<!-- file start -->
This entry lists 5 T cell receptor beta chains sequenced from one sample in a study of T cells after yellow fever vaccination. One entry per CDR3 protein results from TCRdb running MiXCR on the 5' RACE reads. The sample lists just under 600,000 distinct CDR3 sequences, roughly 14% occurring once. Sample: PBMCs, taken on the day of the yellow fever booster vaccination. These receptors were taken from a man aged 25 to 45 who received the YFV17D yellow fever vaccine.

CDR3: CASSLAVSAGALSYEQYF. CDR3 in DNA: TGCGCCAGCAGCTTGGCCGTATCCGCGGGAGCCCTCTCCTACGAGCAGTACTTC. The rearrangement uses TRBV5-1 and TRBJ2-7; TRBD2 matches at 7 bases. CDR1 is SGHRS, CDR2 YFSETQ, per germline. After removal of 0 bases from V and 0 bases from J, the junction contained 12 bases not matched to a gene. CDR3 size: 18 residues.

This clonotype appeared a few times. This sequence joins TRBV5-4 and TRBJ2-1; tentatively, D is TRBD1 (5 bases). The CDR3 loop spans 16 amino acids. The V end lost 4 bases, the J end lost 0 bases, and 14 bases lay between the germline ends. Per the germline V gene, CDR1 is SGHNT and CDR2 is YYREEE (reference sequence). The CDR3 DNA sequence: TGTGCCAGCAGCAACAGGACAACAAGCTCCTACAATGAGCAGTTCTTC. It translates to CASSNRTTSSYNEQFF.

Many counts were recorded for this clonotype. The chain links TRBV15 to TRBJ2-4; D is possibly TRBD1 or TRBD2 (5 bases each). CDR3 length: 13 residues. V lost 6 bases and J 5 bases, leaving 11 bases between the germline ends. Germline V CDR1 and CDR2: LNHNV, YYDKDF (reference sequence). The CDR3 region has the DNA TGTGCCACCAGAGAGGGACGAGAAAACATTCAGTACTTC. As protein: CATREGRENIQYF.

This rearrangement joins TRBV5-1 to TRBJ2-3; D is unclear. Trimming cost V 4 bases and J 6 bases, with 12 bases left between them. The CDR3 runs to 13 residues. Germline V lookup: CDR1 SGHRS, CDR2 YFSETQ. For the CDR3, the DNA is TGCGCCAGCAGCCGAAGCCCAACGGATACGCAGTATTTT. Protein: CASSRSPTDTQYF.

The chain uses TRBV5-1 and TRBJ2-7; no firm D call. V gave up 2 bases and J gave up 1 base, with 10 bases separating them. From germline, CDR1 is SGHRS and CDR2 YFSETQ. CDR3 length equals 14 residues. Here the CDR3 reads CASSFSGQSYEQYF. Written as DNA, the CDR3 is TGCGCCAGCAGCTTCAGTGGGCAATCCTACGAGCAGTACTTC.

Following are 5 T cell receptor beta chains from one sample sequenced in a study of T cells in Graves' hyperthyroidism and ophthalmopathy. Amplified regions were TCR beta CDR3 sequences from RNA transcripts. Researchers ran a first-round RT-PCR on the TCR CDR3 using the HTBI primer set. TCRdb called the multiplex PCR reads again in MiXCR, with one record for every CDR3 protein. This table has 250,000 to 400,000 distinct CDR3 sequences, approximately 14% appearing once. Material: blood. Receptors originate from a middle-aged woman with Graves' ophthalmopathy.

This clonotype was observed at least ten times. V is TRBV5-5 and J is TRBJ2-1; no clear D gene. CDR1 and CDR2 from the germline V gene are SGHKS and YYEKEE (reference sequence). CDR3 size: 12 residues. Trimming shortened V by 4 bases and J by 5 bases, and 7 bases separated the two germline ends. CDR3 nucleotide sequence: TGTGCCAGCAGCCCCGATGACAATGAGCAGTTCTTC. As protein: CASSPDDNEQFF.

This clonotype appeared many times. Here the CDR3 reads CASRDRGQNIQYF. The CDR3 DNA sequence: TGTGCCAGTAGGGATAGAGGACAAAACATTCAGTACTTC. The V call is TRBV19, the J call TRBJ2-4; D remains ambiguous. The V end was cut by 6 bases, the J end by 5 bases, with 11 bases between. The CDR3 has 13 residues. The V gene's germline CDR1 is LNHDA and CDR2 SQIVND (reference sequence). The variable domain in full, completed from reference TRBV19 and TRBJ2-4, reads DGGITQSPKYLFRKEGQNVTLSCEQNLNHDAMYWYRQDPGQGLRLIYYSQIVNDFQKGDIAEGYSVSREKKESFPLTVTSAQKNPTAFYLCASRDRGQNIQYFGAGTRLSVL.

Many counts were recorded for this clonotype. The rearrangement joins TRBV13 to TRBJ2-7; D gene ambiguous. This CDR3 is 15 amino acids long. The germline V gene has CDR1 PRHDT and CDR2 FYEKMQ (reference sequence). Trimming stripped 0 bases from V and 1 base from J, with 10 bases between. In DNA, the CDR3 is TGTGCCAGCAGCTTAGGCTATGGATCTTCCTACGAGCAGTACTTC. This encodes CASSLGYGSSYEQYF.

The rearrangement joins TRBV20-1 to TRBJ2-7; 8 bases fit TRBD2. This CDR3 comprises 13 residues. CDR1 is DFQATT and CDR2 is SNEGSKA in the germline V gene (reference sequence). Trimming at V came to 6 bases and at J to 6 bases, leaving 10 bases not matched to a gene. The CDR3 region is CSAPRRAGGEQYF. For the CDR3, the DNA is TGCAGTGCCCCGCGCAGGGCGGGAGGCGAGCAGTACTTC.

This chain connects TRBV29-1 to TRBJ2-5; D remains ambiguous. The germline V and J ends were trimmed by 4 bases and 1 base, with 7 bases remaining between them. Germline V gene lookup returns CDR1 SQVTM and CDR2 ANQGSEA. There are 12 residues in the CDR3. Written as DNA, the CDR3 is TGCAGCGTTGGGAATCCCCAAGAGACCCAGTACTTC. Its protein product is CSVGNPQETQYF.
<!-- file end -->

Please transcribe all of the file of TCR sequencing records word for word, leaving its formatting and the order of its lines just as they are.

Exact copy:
This entry lists 5 T cell receptor beta chains sequenced from one sample in a study of T cells after yellow fever vaccination. One entry per CDR3 protein results from TCRdb running MiXCR on the 5' RACE reads. The sample lists just under 600,000 distinct CDR3 sequences, roughly 14% occurring once. Sample: PBMCs, taken on the day of the yellow fever booster vaccination. These receptors were taken from a man aged 25 to 45 who received the YFV17D yellow fever vaccine.

CDR3: CASSLAVSAGALSYEQYF. CDR3 in DNA: TGCGCCAGCAGCTTGGCCGTATCCGCGGGAGCCCTCTCCTACGAGCAGTACTTC. The rearrangement uses TRBV5-1 and TRBJ2-7; TRBD2 matches at 7 bases. CDR1 is SGHRS, CDR2 YFSETQ, per germline. After removal of 0 bases from V and 0 bases from J, the junction contained 12 bases not matched to a gene. CDR3 size: 18 residues.

This clonotype appeared a few times. This sequence joins TRBV5-4 and TRBJ2-1; tentatively, D is TRBD1 (5 bases). The CDR3 loop spans 16 amino acids. The V end lost 4 bases, the J end lost 0 bases, and 14 bases lay between the germline ends. Per the germline V gene, CDR1 is SGHNT and CDR2 is YYREEE (reference sequence). The CDR3 DNA sequence: TGTGCCAGCAGCAACAGGACAACAAGCTCCTACAATGAGCAGTTCTTC. It translates to CASSNRTTSSYNEQFF.

Many counts were recorded for this clonotype. The chain links TRBV15 to TRBJ2-4; D is possibly TRBD1 or TRBD2 (5 bases each). CDR3 length: 13 residues. V lost 6 bases and J 5 bases, leaving 11 bases between the germline ends. Germline V CDR1 and CDR2: LNHNV, YYDKDF (reference sequence). The CDR3 region has the DNA TGTGCCACCAGAGAGGGACGAGAAAACATTCAGTACTTC. As protein: CATREGRENIQYF.

This rearrangement joins TRBV5-1 to TRBJ2-3; D is unclear. Trimming cost V 4 bases and J 6 bases, with 12 bases left between them. The CDR3 runs to 13 residues. Germline V lookup: CDR1 SGHRS, CDR2 YFSETQ. For the CDR3, the DNA is TGCGCCAGCAGCCGAAGCCCAACGGATACGCAGTATTTT. Protein: CASSRSPTDTQYF.

The chain uses TRBV5-1 and TRBJ2-7; no firm D call. V gave up 2 bases and J gave up 1 base, with 10 bases separating them. From germline, CDR1 is SGHRS and CDR2 YFSETQ. CDR3 length equals 14 residues. Here the CDR3 reads CASSFSGQSYEQYF. Written as DNA, the CDR3 is TGCGCCAGCAGCTTCAGTGGGCAATCCTACGAGCAGTACTTC.

Following are 5 T cell receptor beta chains from one sample sequenced in a study of T cells in Graves' hyperthyroidism and ophthalmopathy. Amplified regions were TCR beta CDR3 sequences from RNA transcripts. Researchers ran a first-round RT-PCR on the TCR CDR3 using the HTBI primer set. TCRdb called the multiplex PCR reads again in MiXCR, with one record for every CDR3 protein. This table has 250,000 to 400,000 distinct CDR3 sequences, approximately 14% appearing once. Material: blood. Receptors originate from a middle-aged woman with Graves' ophthalmopathy.

This clonotype was observed at least ten times. V is TRBV5-5 and J is TRBJ2-1; no clear D gene. CDR1 and CDR2 from the germline V gene are SGHKS and YYEKEE (reference sequence). CDR3 size: 12 residues. Trimming shortened V by 4 bases and J by 5 bases, and 7 bases separated the two germline ends. CDR3 nucleotide sequence: TGTGCCAGCAGCCCCGATGACAATGAGCAGTTCTTC. As protein: CASSPDDNEQFF.

This clonotype appeared many times. Here the CDR3 reads CASRDRGQNIQYF. The CDR3 DNA sequence: TGTGCCAGTAGGGATAGAGGACAAAACATTCAGTACTTC. The V call is TRBV19, the J call TRBJ2-4; D remains ambiguous. The V end was cut by 6 bases, the J end by 5 bases, with 11 bases between. The CDR3 has 13 residues. The V gene's germline CDR1 is LNHDA and CDR2 SQIVND (reference sequence). The variable domain in full, completed from reference TRBV19 and TRBJ2-4, reads DGGITQSPKYLFRKEGQNVTLSCEQNLNHDAMYWYRQDPGQGLRLIYYSQIVNDFQKGDIAEGYSVSREKKESFPLTVTSAQKNPTAFYLCASRDRGQNIQYFGAGTRLSVL.

Many counts were recorded for this clonotype. The rearrangement joins TRBV13 to TRBJ2-7; D gene ambiguous. This CDR3 is 15 amino acids long. The germline V gene has CDR1 PRHDT and CDR2 FYEKMQ (reference sequence). Trimming stripped 0 bases from V and 1 base from J, with 10 bases between. In DNA, the CDR3 is TGTGCCAGCAGCTTAGGCTATGGATCTTCCTACGAGCAGTACTTC. This encodes CASSLGYGSSYEQYF.

The rearrangement joins TRBV20-1 to TRBJ2-7; 8 bases fit TRBD2. This CDR3 comprises 13 residues. CDR1 is DFQATT and CDR2 is SNEGSKA in the germline V gene (reference sequence). Trimming at V came to 6 bases and at J to 6 bases, leaving 10 bases not matched to a gene. The CDR3 region is CSAPRRAGGEQYF. For the CDR3, the DNA is TGCAGTGCCCCGCGCAGGGCGGGAGGCGAGCAGTACTTC.

This chain connects TRBV29-1 to TRBJ2-5; D remains ambiguous. The germline V and J ends were trimmed by 4 bases and 1 base, with 7 bases remaining between them. Germline V gene lookup returns CDR1 SQVTM and CDR2 ANQGSEA. There are 12 residues in the CDR3. Written as DNA, the CDR3 is TGCAGCGTTGGGAATCCCCAAGAGACCCAGTACTTC. Its protein product is CSVGNPQETQYF.